Sunday nights. That dead dread, sore in her tummy. Always. Every Sunday. Tugging her downwards, steady and slow.
A slight small girl, tangled thin brown hair, Emily walked sloth like round her house. Looking for school things. Steps dragging, she dug out shoes from under dirty clothes at the back of her cupboard, put them under her suitcase. Scuffed and torn, they needed some care. Didnít matter, nobody would see they werenít polished.
She didnít want to go to sleep. Sleep meant waking up. And school. She didnít want dinner either, she felt sick. Felt like she had swallowed fear. There it was, alive and real, playing a dark game in the pit of her stomach. Usually, she would ignore it, be strong like Mum said. Play pretend. Yet, Sunday night, the dread would become so big. It would take over the whole evening. She couldnít think of anything else.
A few tears struggled to the surface. Emily quickly brushed them away. Why did she have to go? She hated this school. Hated those girls. Hated that big dormitory. It wasnít fair.
ďEmily, have you got your laundry bag?Ē Her Mum called out. Emily didnít respond. She always felt a bit bad when she was horrible to Mum. She shouldnít be. She knew Mom didnít really mean to do this to her, but she was so angry at it all and it made her become beastly and unreasonable.
ďDonít worry, love. I have it here. Clean and fresh.Ē Mum would almost never get angry back when Emily was horrible. Kind of wished she would. Why didnít she? When someone is horrible to you, you should be horrible back? Often, she could hear Mum and Dad discussing things in the next room, talking about her, even though the door was closed, and she would get really really angry.
Sometimes all this would make her so angry, she wouldnít talk to them. It was easy. She could just feed the angry monster in her tummy. Think really hard about how horrible they were and then she would become so angry she didnít need to talk to anyone at all. She could ignore the kids at school, ignore the teachers, ignore everyone.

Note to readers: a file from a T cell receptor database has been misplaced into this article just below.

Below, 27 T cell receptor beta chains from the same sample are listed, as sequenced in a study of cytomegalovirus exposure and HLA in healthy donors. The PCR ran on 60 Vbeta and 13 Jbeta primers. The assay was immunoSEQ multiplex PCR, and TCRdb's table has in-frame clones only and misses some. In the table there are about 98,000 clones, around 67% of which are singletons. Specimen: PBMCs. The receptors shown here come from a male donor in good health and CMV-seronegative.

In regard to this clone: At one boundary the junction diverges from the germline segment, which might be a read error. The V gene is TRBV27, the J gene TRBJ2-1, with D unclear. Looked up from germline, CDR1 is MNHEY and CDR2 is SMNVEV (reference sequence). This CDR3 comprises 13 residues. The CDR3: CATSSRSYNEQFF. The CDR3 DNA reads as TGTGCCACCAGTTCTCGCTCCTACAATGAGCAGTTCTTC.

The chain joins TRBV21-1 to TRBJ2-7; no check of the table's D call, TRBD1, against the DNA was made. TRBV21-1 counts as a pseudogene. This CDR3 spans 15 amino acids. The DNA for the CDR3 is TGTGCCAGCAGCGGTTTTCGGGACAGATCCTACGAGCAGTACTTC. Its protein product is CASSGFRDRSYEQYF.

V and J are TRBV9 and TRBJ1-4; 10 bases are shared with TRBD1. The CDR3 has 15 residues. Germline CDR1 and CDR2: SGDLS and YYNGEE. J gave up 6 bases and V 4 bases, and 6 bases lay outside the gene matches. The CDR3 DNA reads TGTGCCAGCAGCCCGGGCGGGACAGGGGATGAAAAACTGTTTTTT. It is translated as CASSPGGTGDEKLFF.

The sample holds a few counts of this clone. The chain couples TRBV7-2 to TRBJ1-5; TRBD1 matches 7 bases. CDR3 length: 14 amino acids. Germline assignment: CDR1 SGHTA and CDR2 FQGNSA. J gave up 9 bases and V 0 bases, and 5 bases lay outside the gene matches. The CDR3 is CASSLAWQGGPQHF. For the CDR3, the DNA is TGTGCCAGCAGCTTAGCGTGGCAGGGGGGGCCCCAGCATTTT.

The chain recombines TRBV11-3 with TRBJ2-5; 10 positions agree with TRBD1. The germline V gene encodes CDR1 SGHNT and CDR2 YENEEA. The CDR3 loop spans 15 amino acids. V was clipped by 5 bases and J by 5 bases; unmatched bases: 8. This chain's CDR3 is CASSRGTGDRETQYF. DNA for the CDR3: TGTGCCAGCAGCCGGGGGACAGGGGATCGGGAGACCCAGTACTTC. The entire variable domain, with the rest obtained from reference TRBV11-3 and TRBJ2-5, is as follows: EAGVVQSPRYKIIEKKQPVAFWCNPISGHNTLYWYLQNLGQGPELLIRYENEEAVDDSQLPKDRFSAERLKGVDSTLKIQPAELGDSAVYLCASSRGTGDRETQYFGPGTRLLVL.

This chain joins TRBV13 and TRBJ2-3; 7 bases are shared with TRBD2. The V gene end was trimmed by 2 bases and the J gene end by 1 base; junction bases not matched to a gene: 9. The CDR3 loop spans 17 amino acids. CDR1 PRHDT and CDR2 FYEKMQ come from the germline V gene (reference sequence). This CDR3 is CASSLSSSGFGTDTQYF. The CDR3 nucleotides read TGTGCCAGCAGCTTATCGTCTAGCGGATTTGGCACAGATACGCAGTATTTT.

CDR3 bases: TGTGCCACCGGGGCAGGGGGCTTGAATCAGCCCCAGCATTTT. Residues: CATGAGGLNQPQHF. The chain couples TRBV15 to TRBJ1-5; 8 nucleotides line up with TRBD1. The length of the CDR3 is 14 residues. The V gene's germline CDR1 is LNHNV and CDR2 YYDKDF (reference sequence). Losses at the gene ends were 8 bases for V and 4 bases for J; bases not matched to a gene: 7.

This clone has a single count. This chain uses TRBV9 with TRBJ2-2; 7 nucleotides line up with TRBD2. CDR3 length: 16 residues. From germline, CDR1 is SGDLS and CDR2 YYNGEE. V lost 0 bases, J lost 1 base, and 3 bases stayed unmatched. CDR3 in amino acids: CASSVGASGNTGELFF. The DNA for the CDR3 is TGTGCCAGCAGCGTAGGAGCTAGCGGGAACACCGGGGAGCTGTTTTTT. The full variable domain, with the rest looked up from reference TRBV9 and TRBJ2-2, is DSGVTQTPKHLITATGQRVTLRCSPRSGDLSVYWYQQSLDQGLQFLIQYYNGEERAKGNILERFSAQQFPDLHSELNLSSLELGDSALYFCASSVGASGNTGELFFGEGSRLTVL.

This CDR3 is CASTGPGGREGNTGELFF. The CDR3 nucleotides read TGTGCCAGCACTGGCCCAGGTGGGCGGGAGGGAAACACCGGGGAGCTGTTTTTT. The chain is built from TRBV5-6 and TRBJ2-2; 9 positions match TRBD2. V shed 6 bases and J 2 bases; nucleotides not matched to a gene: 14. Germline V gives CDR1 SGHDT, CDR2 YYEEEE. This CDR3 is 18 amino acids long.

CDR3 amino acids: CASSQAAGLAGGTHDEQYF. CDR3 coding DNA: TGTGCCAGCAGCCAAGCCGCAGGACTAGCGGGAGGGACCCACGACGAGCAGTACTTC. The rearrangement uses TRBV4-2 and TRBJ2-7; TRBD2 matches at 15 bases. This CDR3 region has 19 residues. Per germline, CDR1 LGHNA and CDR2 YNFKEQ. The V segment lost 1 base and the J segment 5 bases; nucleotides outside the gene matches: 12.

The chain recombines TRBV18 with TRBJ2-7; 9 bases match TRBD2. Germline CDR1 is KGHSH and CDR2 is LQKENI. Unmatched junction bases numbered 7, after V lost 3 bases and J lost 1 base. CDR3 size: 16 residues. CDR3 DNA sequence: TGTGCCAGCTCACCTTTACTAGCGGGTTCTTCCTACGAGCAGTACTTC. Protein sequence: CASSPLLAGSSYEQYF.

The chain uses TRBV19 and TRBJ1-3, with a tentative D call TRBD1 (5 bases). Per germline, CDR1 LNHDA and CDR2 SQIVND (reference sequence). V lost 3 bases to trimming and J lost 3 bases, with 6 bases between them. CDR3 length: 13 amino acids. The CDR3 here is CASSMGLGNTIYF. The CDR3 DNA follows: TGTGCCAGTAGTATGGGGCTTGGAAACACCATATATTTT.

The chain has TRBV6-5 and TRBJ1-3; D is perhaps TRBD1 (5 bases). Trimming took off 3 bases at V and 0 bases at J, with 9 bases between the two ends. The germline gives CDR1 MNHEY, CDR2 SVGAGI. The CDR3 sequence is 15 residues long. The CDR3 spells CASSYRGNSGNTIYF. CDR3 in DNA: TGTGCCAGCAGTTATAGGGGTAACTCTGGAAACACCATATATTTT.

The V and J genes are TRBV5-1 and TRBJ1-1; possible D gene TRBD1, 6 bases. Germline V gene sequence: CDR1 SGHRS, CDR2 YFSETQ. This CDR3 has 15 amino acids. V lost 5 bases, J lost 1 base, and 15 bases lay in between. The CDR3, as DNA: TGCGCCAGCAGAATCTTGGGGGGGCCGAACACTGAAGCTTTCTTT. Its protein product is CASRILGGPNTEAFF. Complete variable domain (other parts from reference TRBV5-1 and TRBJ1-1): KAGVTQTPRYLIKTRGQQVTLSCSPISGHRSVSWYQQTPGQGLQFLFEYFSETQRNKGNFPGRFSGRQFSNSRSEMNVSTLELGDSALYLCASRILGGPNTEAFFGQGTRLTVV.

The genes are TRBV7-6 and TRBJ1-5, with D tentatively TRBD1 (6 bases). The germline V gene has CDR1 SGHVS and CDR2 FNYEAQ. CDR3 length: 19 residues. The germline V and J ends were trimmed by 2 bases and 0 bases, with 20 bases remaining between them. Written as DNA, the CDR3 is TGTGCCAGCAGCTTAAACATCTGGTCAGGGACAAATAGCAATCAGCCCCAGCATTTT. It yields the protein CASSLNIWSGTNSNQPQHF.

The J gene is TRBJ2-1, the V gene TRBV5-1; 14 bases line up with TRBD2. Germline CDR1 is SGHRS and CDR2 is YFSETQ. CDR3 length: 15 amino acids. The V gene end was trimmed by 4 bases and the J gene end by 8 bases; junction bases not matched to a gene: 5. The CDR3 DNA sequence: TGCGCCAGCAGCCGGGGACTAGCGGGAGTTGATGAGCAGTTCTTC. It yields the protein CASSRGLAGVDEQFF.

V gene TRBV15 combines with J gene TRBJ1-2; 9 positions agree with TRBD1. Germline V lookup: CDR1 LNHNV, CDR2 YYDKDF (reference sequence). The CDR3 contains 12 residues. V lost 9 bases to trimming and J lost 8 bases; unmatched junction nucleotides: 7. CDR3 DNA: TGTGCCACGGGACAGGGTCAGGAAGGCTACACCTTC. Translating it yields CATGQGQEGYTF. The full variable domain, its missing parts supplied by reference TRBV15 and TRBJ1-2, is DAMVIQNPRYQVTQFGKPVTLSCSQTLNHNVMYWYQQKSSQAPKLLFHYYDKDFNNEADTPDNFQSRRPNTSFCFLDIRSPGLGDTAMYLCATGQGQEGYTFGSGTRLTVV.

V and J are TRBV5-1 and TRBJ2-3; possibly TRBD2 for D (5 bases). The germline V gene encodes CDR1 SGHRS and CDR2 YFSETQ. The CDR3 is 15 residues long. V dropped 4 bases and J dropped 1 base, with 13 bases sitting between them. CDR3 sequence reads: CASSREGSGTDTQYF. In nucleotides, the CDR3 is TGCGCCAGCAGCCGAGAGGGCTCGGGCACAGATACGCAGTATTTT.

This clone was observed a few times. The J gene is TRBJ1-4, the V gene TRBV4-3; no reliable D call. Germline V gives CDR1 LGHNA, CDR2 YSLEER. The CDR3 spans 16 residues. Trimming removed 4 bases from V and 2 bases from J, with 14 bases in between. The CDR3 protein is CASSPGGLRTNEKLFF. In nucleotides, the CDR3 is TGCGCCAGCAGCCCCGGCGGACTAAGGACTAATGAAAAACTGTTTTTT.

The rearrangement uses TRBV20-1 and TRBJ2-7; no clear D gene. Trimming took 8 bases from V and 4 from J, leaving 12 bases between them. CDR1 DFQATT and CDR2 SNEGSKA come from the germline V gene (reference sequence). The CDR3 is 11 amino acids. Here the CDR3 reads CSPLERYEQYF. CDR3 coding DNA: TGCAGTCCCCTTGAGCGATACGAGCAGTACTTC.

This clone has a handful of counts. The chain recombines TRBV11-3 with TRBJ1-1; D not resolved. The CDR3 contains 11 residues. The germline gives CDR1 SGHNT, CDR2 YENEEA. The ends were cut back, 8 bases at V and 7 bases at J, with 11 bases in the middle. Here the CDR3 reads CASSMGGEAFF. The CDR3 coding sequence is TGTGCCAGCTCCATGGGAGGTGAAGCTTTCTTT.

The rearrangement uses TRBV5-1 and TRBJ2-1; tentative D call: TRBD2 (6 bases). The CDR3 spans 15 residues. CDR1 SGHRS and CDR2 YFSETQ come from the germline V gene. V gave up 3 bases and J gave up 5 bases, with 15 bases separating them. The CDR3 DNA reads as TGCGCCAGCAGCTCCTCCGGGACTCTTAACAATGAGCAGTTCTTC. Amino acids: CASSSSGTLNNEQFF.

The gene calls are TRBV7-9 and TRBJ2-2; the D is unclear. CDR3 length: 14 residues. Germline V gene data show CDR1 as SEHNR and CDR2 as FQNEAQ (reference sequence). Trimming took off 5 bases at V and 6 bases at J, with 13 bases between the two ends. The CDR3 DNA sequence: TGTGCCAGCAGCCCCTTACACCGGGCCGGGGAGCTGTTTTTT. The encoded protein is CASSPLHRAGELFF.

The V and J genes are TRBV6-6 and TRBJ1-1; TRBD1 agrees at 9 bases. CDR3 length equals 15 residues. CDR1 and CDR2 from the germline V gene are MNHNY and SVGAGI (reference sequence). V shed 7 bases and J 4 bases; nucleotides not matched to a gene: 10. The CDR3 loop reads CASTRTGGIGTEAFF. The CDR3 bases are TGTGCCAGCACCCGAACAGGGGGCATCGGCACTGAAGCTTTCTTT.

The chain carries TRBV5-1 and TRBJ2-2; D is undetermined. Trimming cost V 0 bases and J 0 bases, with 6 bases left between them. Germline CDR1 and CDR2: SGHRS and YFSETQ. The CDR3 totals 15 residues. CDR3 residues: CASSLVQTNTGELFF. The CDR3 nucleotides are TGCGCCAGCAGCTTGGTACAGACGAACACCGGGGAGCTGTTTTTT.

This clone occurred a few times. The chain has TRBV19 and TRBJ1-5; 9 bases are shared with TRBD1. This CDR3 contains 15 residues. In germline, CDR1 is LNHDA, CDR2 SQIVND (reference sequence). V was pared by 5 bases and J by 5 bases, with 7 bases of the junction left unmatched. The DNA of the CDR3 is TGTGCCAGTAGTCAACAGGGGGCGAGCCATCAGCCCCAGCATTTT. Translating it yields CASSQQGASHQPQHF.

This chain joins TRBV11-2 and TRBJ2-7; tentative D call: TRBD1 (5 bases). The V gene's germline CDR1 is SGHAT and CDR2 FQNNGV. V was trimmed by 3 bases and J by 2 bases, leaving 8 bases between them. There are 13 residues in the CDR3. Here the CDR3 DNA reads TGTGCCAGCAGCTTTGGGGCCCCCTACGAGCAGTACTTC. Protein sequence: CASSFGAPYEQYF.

It even made the fear monster go quiet. If she was really angry, then that fear in her tummy, she didnít care about that.
ďEmily darling, you have to go to bed now. Itís an early morning tomorrow,Ē her Mum came into the room carrying the last of her things to pack. Emily looked at her Mum, looked at the pile of things. That feeling of dread so big in her tummy. It was hard not to cry.
Mum sat on the edge of her bed, tucked the covers round her. Emily avoided eye contact. She knew it was hurtful, but still did it. Mum looked tired. Emily could see she was trying very hard to smile. She held up Emilyís old pink panther attempting to be cheerful, ďlook who has come to wish you goodnight? He has come to say Goodnight mademoiselle Emily!Ē She used a funny French accent. The accent made Emily angry, she wasnít a baby any more. Mum used to do that when she was super little. Stupid kid games really.
They would laugh and laugh together. They would pretend that they were in Paris. Pink panther was a French detective. She hadnít felt so heavy full of anger back then. It was all before she had to leave for this horrible school, and everything changed at home.
Mum leant over, kissed her head. ďI am packing Pink Panther. Donít listen to those other kids. Itís gonna get better, I promise. I love you, ok? Be strong. Sleep tight.Ē
The light went out and Emily watched Pink Panther lie crocked on her suitcase in a dim glow from the passage. A strange expression on his face. Was Mum always strong? Sometimes she would look like she wanted to cry or something but she would smile for Emily. Be strong, thatís what she always said. Be strong. Easy for her. Probably she didnít have an anger monster. And grown ups donít get scared much, do they?
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